Following inpatient rehabilitation, patients move to subacute or skilled nursing rehabilitation, which can occur on an outpatient basis or at a skilled nursing facility. Patients can tolerate moderate exercise and receive visits from doctors on an as-needed basis.
Home-based programs are another option and are usually for patients with mild problems who have extensive family support. Therapy team members come to your home, usually for two or three hours per day, several times a week. Patients in this setting are often under the supervision of a home health care professional. Note that many insurance companies strictly regulate who qualifies for home-based therapy.
Rehabilitation takes time. Gains may happen quickly, or over time, but the most significant level of improvement occurs during the first three to four months. However, some patients continue to improve well into the first and even into the second year following the stroke.
Family support is also critical because doctors and other specialists only spend a few hours with stroke patients, while family members are present for the rest. Family members can also help medical personnel understand what a patient was like before the stroke happened and help in planning for the best outcomes.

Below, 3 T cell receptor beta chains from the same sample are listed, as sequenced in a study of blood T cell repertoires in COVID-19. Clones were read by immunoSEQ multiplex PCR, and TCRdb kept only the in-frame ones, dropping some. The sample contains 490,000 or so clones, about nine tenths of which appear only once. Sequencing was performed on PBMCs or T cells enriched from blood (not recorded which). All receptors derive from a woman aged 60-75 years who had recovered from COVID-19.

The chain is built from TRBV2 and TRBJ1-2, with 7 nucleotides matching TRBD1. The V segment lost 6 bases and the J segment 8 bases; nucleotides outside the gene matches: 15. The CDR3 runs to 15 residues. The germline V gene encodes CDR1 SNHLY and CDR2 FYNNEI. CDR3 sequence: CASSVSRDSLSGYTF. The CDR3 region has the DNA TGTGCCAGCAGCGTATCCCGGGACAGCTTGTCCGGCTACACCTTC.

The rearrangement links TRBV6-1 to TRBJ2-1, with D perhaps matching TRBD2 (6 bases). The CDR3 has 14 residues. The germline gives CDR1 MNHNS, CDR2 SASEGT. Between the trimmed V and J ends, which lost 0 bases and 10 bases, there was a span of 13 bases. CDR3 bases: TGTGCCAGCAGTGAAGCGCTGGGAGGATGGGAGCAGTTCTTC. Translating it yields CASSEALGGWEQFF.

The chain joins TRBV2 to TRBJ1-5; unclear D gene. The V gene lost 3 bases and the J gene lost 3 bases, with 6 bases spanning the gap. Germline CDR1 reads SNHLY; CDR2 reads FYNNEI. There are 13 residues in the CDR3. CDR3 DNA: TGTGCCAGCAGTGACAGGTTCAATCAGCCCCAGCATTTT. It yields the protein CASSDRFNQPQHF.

Think of each session of post-stroke therapy as a dose of medicine. Just as doctors prescribe medication in specific does to improve a condition, therapy works in the same way. The amount of therapy makes a difference, yet every patient needs deliberate effort to achieve the best outcome as the repeated performance of therapy tasks promotes repair of the brain.
Who Will Be Part of the Stroke Rehabilitation Team?
Many different medical professionals will be involved in your loved one’s post-stroke rehabilitation. Some have more of a prescriptive or an advisory role, while others perform more hands-on duties. Your team will include specialists such as:
A primary care doctor, neurologists, and other medical specialists
Rehabilitation nurses, including those involved in home nurse care who can help incorporate skills into daily routines and offer options for managing bowel and bladder control problems that can occur as a result of stroke
Physical therapists to help relearn movement
Occupational therapist for help with relearning daily skills such as bathing, tying shoes and the like, along with addressing swallowing and cognitive issues
Speech and language pathologists for help with improving language skills, memory, thinking, and communication, as well as swallowing problems
Social workers to identify community resources
Psychologists to address mental and emotional health concerns
Therapeutic recreational specialists to help patients resume hobbies and activities
Vocational counselors to help address return-to-work issues
What is Involved in Stroke Rehabilitation?
Not all stroke patients will receive the same type of therapies. The services your loved one will receive will depend on the area of the brain affected as well as the severity of the stroke. Therapies can fall into several general types.
Stroke patients generally experience five main types of disabilities: